Classification of Shock States:  

Classification of Shock

  • Hypovolenic
  • Cardiogenic
  • Distributive

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Goal Directed Ultrasound in Shock:


  • The Pump
  • The Tank
  • The Pipes

Cardiac Ultrasound:

Pericardial Effusion:

Left Ventricular Dysfunction:

Right Ventricular Enlargement:

Inferior Vena Cava:  Assessment of Volume Responsiveness

IVC in M-Mode

  • Measures an anatomical slice over time
  • Allows easy assessment of change in IVC size with respiration
  • AP diameter changes with respiration
  • Fixed at the diaphragm

Evaluating the Tank: Estimating CVP

IVC Diameter Respiratory Change Estimated CVP
< 1.5 cm Total Collapse <5 cmH20
1.5-2.5 cm >50% Collapse 6-10 cmH20
1.5-2.5 cm <50% Collapse 11-15 cmH20
>2.5 cm <50% Collapse 15-20 cmH20
>2.5 cm No Change >20 cmH20

Obstructive Shock:  Tension Pneumothorax

Tension Pneumothorax

  • Chest Ultrasound quickly identifies PTX
  • More accurate than supine AP chest x-ray
  • To Be continued During E-FAST evaluation

Distributive Shock:  Focused Abdominal Sonography in Trauma 

Aortic Pathology:

Aortic Root Measurement:

The Tank: FAST Exam

  • Focused Assessment with Sonography Trauma
  • Evaluation of intra abdominal Free Fluid
  • Next Lecture…

The Pipes: Aorta

  • Aortic Root Dilation
  • Abdominal Aorta Dilation
  • Abdominal Aorta Dissection

Aortic Root

  • Measure Just Beyond Tips of Valve at End Systole
  • Include Lumen Wall
  • Normal Root Diameter <3cm

Aortic Aneurysm:

Aortic Dissection:

Deep Vein Thrombosis:

Pipes: DVT

  • High Frequency Probe
  • Compression Venography Only
  • Scan From Just Below Inguinal Crease to Popliteal Fossa
  • Waypoints:
    • Common Femoral Vein
    • CFV at confluence with Saphenous Vein
    • Popliteal Vein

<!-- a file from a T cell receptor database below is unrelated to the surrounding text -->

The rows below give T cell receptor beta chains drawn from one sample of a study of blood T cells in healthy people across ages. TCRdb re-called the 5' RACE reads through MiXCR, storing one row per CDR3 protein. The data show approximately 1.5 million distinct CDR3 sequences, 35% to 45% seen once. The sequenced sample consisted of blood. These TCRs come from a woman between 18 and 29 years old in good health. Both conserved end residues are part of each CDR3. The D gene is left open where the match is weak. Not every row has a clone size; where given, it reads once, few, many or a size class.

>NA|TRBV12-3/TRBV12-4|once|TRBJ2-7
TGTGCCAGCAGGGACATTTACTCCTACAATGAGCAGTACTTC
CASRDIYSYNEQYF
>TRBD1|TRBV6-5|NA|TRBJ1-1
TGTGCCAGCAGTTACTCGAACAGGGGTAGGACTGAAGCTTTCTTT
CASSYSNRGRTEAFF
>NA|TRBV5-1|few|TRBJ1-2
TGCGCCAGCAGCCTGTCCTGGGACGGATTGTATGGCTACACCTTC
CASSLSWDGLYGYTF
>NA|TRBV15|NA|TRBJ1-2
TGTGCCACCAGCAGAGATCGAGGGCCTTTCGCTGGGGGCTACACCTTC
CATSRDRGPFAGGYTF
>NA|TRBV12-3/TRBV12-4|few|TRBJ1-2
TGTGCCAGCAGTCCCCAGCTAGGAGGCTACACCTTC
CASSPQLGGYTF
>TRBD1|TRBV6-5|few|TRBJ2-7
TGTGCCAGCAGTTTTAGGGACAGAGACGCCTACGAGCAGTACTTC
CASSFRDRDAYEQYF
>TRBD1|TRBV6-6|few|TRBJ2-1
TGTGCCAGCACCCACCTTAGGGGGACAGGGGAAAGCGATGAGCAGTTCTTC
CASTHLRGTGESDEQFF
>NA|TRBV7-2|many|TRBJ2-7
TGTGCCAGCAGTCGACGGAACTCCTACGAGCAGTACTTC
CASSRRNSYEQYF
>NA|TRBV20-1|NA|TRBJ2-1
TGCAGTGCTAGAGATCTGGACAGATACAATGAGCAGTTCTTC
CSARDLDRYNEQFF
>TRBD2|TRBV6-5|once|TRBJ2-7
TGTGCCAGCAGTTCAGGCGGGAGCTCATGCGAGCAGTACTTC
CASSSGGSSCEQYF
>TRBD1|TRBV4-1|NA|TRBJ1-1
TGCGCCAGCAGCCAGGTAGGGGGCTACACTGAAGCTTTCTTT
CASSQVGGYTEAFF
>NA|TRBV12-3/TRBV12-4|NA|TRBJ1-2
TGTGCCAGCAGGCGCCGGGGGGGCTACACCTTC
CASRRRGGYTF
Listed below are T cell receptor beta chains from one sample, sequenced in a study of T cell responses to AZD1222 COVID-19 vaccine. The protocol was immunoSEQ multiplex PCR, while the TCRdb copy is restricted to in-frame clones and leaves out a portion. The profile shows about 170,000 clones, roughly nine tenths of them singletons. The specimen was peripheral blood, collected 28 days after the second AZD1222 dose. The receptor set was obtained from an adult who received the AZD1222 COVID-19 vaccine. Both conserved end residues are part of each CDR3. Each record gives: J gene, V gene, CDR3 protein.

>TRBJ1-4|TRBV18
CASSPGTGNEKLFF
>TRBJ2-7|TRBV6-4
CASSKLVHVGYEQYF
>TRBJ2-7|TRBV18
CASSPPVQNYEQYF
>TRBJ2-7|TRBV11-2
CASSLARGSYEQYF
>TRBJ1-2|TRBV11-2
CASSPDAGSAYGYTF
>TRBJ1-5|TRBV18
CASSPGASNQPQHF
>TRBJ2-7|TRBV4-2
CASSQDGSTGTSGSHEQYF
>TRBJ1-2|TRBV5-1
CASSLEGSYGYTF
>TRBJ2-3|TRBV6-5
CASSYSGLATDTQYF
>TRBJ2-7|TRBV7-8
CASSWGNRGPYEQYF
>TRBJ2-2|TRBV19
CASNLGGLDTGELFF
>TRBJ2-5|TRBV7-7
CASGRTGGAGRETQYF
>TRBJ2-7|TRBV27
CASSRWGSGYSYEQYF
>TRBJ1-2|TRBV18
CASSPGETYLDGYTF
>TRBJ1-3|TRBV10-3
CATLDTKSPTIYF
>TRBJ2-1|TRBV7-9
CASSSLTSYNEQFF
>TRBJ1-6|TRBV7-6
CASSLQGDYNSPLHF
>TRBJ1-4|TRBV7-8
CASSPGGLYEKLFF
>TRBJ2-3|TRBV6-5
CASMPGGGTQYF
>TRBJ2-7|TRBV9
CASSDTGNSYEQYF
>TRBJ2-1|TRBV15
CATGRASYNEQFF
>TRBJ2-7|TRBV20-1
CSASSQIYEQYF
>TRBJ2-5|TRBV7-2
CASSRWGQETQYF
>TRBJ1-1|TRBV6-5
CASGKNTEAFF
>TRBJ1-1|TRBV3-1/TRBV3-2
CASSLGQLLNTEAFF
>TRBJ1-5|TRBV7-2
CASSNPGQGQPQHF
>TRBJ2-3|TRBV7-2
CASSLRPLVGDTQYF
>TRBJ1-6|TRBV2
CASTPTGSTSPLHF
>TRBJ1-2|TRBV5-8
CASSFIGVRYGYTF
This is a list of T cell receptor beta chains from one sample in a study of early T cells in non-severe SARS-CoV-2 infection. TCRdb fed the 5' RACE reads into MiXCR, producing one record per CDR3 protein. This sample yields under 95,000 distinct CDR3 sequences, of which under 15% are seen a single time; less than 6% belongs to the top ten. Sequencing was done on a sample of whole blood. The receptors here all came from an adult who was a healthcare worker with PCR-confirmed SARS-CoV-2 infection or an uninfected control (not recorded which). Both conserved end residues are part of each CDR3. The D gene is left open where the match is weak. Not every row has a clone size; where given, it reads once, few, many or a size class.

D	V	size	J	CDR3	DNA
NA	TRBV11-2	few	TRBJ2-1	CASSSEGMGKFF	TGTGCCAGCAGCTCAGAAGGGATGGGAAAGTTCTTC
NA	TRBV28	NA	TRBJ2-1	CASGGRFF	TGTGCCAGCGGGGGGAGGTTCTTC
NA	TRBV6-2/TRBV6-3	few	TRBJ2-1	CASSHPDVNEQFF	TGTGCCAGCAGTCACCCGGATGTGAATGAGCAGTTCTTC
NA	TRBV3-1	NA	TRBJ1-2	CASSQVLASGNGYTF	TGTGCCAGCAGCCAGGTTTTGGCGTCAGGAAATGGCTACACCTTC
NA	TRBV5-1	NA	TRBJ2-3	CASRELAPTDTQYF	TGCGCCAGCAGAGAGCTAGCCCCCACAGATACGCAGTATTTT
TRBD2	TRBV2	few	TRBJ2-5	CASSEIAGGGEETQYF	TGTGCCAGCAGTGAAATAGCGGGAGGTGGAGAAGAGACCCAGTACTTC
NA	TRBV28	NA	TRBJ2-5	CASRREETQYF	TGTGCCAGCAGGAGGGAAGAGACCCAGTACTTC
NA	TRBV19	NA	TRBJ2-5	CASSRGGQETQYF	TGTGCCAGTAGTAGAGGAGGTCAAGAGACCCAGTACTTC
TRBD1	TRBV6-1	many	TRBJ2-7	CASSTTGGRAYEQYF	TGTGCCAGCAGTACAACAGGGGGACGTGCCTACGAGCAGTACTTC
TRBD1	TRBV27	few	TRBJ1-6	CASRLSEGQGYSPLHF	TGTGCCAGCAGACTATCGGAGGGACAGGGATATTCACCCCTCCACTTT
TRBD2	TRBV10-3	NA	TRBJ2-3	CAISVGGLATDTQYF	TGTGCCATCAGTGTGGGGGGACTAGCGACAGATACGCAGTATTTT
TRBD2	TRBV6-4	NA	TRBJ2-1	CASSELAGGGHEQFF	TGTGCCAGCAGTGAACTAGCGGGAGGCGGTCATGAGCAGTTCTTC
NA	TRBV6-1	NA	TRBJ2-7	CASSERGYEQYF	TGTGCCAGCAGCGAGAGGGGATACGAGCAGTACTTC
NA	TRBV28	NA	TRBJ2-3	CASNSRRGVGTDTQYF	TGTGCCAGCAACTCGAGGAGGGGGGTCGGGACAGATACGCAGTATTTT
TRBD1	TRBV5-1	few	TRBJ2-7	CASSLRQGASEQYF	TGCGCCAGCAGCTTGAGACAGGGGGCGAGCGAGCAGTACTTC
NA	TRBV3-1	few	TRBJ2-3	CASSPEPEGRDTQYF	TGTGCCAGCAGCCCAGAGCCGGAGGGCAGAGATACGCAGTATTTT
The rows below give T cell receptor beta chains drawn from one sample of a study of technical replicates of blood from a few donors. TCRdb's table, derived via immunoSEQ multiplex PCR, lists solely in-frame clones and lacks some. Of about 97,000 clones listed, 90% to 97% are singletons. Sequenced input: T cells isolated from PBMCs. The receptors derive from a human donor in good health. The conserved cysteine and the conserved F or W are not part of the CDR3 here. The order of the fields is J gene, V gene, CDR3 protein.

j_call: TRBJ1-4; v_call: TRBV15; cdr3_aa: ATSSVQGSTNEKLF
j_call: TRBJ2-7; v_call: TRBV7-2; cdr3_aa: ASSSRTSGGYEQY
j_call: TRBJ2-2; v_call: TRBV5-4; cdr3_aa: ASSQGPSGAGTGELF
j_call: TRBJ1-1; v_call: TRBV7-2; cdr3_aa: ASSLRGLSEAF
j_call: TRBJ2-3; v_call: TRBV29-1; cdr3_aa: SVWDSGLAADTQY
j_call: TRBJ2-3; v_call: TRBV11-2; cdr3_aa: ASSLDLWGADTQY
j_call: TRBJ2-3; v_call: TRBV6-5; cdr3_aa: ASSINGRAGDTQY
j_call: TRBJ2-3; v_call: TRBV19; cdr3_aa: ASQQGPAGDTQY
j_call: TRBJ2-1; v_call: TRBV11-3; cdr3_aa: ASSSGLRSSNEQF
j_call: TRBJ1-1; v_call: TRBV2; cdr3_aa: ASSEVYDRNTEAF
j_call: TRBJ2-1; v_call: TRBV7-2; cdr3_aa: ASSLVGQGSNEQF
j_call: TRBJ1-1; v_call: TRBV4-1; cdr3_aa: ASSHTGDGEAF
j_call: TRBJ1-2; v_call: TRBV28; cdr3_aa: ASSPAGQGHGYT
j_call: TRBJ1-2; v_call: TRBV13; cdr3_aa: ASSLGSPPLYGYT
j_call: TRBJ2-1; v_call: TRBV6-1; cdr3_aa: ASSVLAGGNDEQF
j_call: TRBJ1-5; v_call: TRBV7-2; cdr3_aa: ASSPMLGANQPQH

• How Much Pressure?
    • Collapse veins without collapsing artery

Putting it all together:

Ultrasound for Undifferentiated Hypotension


Pericardial Sac for
IVC for Collapsibility Aorta for aneurysm and dissection
LV Size and Contractibility for Cardiogenic Shock Lungs for Pneumothorax, Pulmonary Embolism and Pleural Effusion Femoral and Popliteal Veins for DVT
RV Size for Pulmonary Embolism Abdomen for Free Fluid

USPSTF on screening for abdominal aortic aneurysm

Joseph Esherick, M.D., FAAFP, FHM

July 15, 2014

The USPSTF continues to recommend screening primarily in 65- to 75-year-old men who have ever smoked.

U.S. Preventive Services Task Force (USPSTF)​

Prevalence of abdominal aortic aneurysms (AAAs; defined by an aortic diameter of ≥3.0 cm) in adults older than 50 is as high as 7% in men and 1% in women. In 2005, the USPSTF recommended one-time screening by ultrasonography in 65- to 75-year-old men who had ever smoked (defined as having ever smoked ≥100 cigarettes) and recommended against routine screening in women (NEJM JW Gen Med Feb 18 2005). The USPSTF now has updated its recommendations.

Key Points
—Risk factors: Older age; positive smoking history; having a first-degree relative with AAA; and having a history of vascular aneurysms, coronary artery disease, cerebrovascular disease, hypercholesterolemia, obesity, or hypertension.
—As in 2005, the Task Force continues to recommend:
* One-time screening for AAAs with ultrasound in 65- to 75-year-old men who have ever smoked (Grade: B [recommend]).
* Selective screening for AAAs in 65- to 75-year-old men who have never smoked, if additional risk factors are present (Grade: C [recommend for selected patients]).
* No screening for women who have never smoked (Grade D: [recommend against]).

—The Task Force finds insufficient data to determine the balance of benefits and harms of screening for AAAs in 65- to 75-year-old women who have ever smoked (Grade: I [no recommendation]).
—Screening test: Abdominal duplex ultrasonography has sensitivity and specificity of 97% and 99%, respectively, and is the standard approach for AAA screening.
* Refer patients with large AAAs (≥5.5 cm) for open repair or endovascular intervention.
* For smaller AAAs (3.0–5.4 cm), manage patients conservatively (e.g., with repeat ultrasonography every 3–12 months).
—Screening in men is associated with an absolute risk reduction in AAA-related death of 1.4 per 1000 men screened.

LeFevre ML et al. Screening for abdominal aortic aneurysm: U.S. Preventive Services Task Force recommendation statement. Ann Intern Med 2014 Jun 24; [e-pub ahead of print]. (http://dx.doi.org/10.7326/M14-1204)